As healthcare professionals, you’ve probably had days that seem never-ending and emotionally draining. You’ve felt exhausted, both physically and mentally. You may notice that even completing the simplest of tasks feels overwhelming. And because your profession is extremely rewarding yet challenging, you’ve likely chalked it all up to being a “normal” part of working as a behavioral health professional.

However, you may be experiencing burnout. And the truth is, you’re not alone. Behavioral health workers are particularly susceptible to burnout, with recent estimates finding that 50 percent of behavioral health providers report feeling burnt out. People facing burnout due to chronic workplace stress often deal with depersonalization, exhaustion and energy depletion, a reduced sense of personal achievement and more. The first part of addressing burnout is recognizing the signs of burnout among behavioral health workers:

  1. Burnout can feel similar to stress, but where stress is temporary or situational, burnout typically won’t ease up until action is taken to resolve it. Burnout often feels overwhelming and long-term, while stress feels less permanent.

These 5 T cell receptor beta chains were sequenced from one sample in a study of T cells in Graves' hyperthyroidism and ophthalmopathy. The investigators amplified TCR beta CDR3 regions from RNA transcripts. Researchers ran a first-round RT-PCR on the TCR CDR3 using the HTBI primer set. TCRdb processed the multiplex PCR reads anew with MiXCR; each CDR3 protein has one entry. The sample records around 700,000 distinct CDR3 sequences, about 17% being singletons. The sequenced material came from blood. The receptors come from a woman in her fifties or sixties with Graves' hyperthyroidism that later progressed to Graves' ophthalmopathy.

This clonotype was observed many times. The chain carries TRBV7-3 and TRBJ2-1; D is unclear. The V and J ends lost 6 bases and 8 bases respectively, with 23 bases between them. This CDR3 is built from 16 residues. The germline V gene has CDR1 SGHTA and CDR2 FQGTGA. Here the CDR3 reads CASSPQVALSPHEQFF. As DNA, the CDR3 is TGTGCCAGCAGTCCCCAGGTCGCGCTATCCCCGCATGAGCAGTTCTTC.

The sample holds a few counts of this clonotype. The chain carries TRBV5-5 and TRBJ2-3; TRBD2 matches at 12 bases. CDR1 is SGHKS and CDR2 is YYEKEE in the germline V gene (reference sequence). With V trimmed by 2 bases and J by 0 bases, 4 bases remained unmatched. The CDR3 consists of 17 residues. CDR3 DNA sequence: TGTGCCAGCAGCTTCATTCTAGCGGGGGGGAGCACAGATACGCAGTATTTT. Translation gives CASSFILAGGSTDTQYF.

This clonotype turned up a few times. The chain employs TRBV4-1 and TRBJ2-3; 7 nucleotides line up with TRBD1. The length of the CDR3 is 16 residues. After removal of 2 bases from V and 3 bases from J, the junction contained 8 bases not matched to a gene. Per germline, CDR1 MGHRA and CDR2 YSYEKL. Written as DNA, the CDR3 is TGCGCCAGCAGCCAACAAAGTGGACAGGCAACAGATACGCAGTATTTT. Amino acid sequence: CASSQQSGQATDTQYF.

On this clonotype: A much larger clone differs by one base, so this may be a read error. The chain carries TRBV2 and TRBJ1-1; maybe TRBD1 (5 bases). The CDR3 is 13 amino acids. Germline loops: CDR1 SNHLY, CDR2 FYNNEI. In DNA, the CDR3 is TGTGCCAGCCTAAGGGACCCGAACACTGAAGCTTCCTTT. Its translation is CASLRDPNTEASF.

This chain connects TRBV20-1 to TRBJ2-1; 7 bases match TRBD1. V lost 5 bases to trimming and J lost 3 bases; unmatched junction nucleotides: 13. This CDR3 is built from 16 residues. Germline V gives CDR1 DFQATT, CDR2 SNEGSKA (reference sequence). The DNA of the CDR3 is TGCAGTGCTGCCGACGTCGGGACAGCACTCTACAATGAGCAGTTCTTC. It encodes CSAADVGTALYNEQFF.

2. Fatigue is a major symptom of burnout, and this can affect all areas of your life. That bone-tired feeling when you just feel like staying in bed, day after day, is not normal and could be a sign that you’re getting burnt out.
  3. There are multiple parts of burnout. As defined by the World Health Organization (WHO), burnout has three dimensions: feelings of energy depletion or exhaustion; increased mental distance from one’s job, or feelings of negativism or cynicism related to one’s job; and reduced professional efficacy.
  4. You may confuse a high level of mental exhaustion for being “normal” in your profession. It can be difficult for healthcare workers to distinguish between “normal” feelings of mental exhaustion and detachment and actual burnout, due to the complexities of dealing with human suffering, struggles and pain.
  5. Tension headaches and changes in sleep patterns could signal that something is amiss.
  6. Burnout is not the same as depression, as it is typically tied to specific environments or situations, such as working more hours than usual or handling a larger than usual caseload.
While you may not recognize burnout immediately, understanding the signs can help you stay alert and take a step back, before it’s too late. Admitting that you’re feeling burnt out may feel like it’s at odds with your dedication to helping others, but you’re not alone. Your peers understand the nuances of working in the field, and can help you take the necessary steps to avoid burnout.

Caring for your mental health, taking scheduled breaks, finding time to exercise and practicing mindfulness can all help bust the burnout before it really takes hold. And when you can do this, you can be your best self, and in turn, you can successfully help support others on their journeys.

Understanding the Signs of Burnout in Healthcare Workers